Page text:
To reel in job, study suggests casting multiple nets
The counterintuitive appeal of Stanford University sociologist Mark Granovetter's theory about "the strength of weak ties" being key to finding a job has steadily grown since he first published it in 1973.
But now a University of Kansas assistant professor of communication studies has published a paper questioning its primacy.
KU's Cameron Piercy and University of Arkansas researcher Yaguang Zhu have co-written a paper titled "Transactive Memory and the Job Search: Finding Expertise and Influence in Socio-technical Networks," published in the Western Journal of Communication. They argue that strong ties, websites like Indeed and other job sources are just as, if not more, important than weak ones. The paper builds on their past research and, as the title implies, argues that both social and technical sources are useful to job seekers.
'It's hard to challenge a theory that has so many citations and is so well-taught," Piercy said. "It's not to say the idea is untrue. You still need weak ties, but you ought not to neglect other sources that can help you find work. It's a matter of both/and, not either/or."
For their paper, Piercy and Zhu surveyed 285 people who were either seeking a job or had done so in the past two years, asking how they used their personal social networks in their job search. The goal, the researchers wrote, was to see "how expertise and influence are identified and utilized in complex information resource networks."
"In the job search context," the authors wrote, transactive memory "represents the knowledge of 'who knows what' and 'who knows who.' Some theories of job search, such as strength of weak ties and structural holes, have emphasized the importance of connections that bridge impassable boundaries ... However, job seekers use a broad variety of social, formal and technological sources to obtain jobs ..."
Blue-collar workers need to at least know how to use the big web-based job boards, Piercy said, in addition to tapping their personal connections or attending job fairs for leads. Piercy cited estimates that 60 to 80% of openings are posted on the web.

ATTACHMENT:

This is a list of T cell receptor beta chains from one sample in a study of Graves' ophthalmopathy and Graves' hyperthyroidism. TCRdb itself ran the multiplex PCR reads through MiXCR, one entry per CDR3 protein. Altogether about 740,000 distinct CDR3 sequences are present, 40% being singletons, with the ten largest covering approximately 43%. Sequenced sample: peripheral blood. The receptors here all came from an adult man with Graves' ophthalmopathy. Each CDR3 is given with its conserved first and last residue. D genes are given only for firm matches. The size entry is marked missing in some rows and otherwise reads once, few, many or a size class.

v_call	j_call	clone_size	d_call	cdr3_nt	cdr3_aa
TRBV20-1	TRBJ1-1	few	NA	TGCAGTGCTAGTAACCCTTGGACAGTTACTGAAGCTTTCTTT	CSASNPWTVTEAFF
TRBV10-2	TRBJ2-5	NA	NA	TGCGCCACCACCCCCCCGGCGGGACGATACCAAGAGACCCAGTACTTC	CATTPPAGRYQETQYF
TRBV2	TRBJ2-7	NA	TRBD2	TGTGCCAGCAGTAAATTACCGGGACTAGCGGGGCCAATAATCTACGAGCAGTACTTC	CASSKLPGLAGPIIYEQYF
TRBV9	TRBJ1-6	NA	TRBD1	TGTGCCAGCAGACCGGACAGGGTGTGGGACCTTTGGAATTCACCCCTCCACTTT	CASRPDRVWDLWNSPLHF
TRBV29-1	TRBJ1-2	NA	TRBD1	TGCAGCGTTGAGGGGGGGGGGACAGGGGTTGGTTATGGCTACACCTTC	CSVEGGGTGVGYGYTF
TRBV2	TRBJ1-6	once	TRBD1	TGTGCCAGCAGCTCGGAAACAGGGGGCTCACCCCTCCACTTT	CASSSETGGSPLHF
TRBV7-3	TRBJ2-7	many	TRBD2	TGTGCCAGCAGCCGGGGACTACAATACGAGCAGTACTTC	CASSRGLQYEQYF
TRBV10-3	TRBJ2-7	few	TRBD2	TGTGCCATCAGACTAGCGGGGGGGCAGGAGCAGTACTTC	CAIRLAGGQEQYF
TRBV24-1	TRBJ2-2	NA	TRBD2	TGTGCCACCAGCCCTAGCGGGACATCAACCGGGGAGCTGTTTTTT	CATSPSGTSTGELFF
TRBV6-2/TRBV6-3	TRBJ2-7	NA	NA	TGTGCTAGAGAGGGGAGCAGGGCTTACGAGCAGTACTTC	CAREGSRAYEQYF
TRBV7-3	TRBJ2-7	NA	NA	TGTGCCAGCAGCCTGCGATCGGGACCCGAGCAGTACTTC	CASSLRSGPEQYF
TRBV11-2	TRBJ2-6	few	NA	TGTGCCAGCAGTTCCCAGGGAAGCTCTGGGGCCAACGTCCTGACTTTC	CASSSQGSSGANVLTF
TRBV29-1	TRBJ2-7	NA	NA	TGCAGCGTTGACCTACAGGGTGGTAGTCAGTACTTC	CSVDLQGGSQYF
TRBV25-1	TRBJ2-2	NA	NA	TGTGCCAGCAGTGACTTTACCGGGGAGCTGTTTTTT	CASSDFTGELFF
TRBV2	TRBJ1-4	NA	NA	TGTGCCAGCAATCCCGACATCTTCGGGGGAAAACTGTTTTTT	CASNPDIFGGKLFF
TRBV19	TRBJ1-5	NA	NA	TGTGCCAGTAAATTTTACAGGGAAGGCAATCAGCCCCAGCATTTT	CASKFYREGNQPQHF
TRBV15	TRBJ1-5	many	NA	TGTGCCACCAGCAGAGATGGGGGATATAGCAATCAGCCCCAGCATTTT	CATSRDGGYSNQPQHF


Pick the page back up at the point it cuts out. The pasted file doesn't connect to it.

Layering the nets one casts upon the waters, hoping to reel in a paying position, is key to success, Piercy and Zhu wrote in their paper.
They write that "weak social connections are valuable because of their ability to bridge to otherwise disconnected portions of a person's network (Granovetter, 1973). Bridging capital was originally thought to be an attribute of weak social ties, or those whom one does not know well; bonding capital, which includes emotional support, advice, or access to resources, was generally associated with close connections (Putnam, 2001). However, network research clarifies that any contact who is capable of connecting a job seeker with information that would otherwise be inaccessible offers bridging capital, regardless of tie strength ..."
To put it another way, Piercy said, "You can frantically search and apply for a hundred jobs, but if you aren't doing it smartly, it won't pay off. So we need to use multiple sources, but not to use them in a haphazard way.
"When we teach undergrads the weak-ties theory, we tell them to take the time to craft your cover letter and resume for each job and not throw and same resume out there and say the same things each time. We want them to think of how to leverage many resources—strong, weak and technological—to try to obtain a job."
The "mathematically irrefutable" appeal of Granovetter's weak-ties theory, Piercy said, is that those on the outer fringes of one's social network are more numerous and thus more likely than close friends to serve as bridges to other networks where job-opening information is closely held. At the dawn of the internet, job boards often served as bridges across these "structural holes" in one's knowledge, he said.
"But now everyone has access," he said, "so it's a matter of going to the internet to find out about the opening and then going to LinkedIn and seeing who you know who works at that company you might apply to" and who might advocate on your behalf.
Piercy said survey participants were asked, "How did you think about each source you were going to? Were they all experts who could advocate on your behalf? And that's where we found the most difference. The most influential ones were the ones who put power in the hands of the job seeker. The more efficacy you feel, the more you persist, so you are not discouraged and quit looking. The sources that provide the job seeker with efficacy are probably more important for them to use."
Piercy and Zhu wrote near the end of their paper that their "findings speak directly to the practical strategy of job seeking."
"Job seekers need to learn how to cultivate professional relationships and properly leverage the influence of those connections in landing jobs. Influential ties are often the gatekeepers to new opportunities, and every job seeker will benefit from finding ways to leverage both their expertise and influence."